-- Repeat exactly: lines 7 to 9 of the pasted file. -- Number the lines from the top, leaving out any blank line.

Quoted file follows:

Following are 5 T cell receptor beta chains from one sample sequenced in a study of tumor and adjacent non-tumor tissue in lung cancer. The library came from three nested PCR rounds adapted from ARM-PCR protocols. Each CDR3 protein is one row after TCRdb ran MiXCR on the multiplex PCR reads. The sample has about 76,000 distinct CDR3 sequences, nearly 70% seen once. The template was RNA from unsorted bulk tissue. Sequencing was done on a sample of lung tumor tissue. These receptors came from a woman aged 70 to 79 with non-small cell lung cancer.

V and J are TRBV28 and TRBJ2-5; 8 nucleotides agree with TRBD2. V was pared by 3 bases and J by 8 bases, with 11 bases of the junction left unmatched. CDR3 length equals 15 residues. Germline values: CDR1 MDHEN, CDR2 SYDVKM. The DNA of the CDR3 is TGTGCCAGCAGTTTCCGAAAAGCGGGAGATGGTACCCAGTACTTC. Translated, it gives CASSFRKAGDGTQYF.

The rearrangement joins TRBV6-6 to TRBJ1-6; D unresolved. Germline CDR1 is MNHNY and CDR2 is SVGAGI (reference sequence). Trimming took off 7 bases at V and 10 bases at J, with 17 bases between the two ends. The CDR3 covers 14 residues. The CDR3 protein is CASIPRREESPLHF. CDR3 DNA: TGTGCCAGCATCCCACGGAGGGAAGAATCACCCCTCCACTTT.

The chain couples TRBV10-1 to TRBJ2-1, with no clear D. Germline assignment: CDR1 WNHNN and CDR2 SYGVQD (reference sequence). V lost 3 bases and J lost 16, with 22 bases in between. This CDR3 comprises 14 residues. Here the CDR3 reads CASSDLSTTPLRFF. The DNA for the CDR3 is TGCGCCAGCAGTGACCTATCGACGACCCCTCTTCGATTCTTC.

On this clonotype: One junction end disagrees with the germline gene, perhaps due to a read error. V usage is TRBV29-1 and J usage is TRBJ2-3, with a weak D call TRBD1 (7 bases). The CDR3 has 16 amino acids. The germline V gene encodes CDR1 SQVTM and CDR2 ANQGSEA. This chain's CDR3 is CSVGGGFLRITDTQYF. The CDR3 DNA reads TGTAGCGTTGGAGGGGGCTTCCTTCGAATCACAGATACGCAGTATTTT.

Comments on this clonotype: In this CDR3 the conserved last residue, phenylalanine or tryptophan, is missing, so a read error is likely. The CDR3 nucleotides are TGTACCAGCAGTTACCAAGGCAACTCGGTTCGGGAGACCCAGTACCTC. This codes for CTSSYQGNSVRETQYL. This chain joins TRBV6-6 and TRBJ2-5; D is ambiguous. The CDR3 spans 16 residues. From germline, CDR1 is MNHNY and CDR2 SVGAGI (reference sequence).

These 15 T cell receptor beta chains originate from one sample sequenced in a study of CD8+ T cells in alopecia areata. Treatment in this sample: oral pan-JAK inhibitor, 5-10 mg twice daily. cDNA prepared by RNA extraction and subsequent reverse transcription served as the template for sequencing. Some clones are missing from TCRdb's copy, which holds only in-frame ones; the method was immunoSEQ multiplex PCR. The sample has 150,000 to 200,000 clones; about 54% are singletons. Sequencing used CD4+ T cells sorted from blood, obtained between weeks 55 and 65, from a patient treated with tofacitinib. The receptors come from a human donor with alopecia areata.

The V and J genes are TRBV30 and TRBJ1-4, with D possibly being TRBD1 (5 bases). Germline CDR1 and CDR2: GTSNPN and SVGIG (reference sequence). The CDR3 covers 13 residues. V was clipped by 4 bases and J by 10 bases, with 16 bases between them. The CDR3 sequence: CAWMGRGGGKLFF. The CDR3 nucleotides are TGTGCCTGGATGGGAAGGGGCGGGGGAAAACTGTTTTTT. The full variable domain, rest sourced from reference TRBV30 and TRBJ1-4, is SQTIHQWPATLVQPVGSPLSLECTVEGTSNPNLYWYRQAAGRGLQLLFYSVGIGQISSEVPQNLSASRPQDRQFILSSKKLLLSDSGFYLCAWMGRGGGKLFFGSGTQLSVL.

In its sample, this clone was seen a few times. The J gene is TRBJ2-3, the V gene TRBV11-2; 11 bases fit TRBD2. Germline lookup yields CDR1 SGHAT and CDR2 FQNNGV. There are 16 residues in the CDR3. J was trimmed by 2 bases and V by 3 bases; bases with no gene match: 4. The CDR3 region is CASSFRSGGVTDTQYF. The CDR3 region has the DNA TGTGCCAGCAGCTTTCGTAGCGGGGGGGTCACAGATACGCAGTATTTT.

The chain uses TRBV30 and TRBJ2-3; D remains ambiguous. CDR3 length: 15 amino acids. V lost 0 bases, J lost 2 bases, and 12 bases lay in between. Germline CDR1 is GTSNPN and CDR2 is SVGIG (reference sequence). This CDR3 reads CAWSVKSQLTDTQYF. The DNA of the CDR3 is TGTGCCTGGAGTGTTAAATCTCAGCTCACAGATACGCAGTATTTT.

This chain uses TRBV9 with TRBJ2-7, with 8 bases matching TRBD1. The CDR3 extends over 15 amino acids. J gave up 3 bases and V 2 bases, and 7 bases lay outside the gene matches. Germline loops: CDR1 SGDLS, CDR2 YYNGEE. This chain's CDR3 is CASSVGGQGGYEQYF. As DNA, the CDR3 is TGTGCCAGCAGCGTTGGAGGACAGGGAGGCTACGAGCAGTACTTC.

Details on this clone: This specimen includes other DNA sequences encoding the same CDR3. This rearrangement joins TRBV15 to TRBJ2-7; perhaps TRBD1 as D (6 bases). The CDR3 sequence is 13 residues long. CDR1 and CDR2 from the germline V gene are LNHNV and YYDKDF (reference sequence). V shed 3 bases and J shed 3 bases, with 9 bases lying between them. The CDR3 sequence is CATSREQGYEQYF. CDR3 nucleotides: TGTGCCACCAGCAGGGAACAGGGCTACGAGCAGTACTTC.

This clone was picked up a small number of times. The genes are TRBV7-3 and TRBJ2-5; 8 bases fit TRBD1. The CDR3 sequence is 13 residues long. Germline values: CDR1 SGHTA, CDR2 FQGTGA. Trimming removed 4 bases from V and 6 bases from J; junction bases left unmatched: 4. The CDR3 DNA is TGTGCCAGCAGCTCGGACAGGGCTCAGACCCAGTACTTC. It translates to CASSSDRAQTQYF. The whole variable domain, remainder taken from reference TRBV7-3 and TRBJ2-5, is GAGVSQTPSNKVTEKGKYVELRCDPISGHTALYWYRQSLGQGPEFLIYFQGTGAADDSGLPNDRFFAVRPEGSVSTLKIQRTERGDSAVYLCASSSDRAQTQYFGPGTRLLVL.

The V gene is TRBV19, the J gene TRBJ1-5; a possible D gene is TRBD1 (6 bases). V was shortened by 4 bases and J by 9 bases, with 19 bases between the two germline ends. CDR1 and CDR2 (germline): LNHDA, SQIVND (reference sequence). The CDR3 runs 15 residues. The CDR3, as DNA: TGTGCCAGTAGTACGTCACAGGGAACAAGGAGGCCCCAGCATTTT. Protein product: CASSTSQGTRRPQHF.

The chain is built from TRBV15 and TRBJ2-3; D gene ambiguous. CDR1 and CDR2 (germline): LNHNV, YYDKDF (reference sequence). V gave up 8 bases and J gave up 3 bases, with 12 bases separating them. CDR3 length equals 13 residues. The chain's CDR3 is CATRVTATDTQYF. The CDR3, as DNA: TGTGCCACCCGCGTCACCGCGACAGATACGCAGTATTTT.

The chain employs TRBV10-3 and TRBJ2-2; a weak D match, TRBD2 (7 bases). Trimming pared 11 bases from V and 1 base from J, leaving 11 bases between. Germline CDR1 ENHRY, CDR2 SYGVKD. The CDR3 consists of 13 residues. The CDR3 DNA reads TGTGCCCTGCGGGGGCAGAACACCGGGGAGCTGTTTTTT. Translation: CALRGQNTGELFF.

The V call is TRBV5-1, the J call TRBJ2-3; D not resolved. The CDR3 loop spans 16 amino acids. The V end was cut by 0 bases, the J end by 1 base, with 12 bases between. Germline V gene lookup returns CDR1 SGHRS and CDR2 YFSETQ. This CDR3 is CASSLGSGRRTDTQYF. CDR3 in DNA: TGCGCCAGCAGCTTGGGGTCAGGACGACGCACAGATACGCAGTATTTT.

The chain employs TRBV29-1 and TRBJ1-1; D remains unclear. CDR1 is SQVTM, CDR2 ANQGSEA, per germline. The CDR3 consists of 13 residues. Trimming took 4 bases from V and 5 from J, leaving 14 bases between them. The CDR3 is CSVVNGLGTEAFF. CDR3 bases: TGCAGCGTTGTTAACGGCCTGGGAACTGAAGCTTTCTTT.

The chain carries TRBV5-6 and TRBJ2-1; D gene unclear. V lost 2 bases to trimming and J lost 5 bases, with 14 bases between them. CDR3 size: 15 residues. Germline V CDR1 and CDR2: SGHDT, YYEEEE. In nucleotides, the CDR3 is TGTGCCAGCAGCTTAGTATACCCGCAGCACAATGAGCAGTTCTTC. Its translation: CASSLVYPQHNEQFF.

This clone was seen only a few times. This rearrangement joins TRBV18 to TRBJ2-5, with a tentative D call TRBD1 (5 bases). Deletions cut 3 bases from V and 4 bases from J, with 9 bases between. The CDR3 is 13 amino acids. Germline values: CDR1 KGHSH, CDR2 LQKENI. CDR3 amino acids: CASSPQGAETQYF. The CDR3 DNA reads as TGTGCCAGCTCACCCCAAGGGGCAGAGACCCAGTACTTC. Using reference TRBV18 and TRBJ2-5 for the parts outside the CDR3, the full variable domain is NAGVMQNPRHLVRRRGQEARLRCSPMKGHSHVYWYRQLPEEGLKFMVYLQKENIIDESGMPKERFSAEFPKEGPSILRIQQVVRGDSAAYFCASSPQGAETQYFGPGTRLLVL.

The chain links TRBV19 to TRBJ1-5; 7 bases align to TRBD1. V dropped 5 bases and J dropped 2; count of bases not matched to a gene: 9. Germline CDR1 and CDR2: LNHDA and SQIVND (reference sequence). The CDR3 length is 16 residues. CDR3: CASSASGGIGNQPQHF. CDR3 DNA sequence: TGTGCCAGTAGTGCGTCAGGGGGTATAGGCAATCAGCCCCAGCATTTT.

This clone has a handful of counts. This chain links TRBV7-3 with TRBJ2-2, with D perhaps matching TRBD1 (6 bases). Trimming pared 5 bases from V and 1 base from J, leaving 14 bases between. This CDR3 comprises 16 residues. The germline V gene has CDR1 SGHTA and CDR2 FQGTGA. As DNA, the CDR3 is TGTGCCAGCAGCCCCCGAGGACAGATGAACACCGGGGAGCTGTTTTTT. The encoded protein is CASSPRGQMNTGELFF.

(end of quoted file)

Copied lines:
These 15 T cell receptor beta chains originate from one sample sequenced in a study of CD8+ T cells in alopecia areata. Treatment in this sample: oral pan-JAK inhibitor, 5-10 mg twice daily. cDNA prepared by RNA extraction and subsequent reverse transcription served as the template for sequencing. Some clones are missing from TCRdb's copy, which holds only in-frame ones; the method was immunoSEQ multiplex PCR. The sample has 150,000 to 200,000 clones; about 54% are singletons. Sequencing used CD4+ T cells sorted from blood, obtained between weeks 55 and 65, from a patient treated with tofacitinib. The receptors come from a human donor with alopecia areata.

The V and J genes are TRBV30 and TRBJ1-4, with D possibly being TRBD1 (5 bases). Germline CDR1 and CDR2: GTSNPN and SVGIG (reference sequence). The CDR3 covers 13 residues. V was clipped by 4 bases and J by 10 bases, with 16 bases between them. The CDR3 sequence: CAWMGRGGGKLFF. The CDR3 nucleotides are TGTGCCTGGATGGGAAGGGGCGGGGGAAAACTGTTTTTT. The full variable domain, rest sourced from reference TRBV30 and TRBJ1-4, is SQTIHQWPATLVQPVGSPLSLECTVEGTSNPNLYWYRQAAGRGLQLLFYSVGIGQISSEVPQNLSASRPQDRQFILSSKKLLLSDSGFYLCAWMGRGGGKLFFGSGTQLSVL.

In its sample, this clone was seen a few times. The J gene is TRBJ2-3, the V gene TRBV11-2; 11 bases fit TRBD2. Germline lookup yields CDR1 SGHAT and CDR2 FQNNGV. There are 16 residues in the CDR3. J was trimmed by 2 bases and V by 3 bases; bases with no gene match: 4. The CDR3 region is CASSFRSGGVTDTQYF. The CDR3 region has the DNA TGTGCCAGCAGCTTTCGTAGCGGGGGGGTCACAGATACGCAGTATTTT.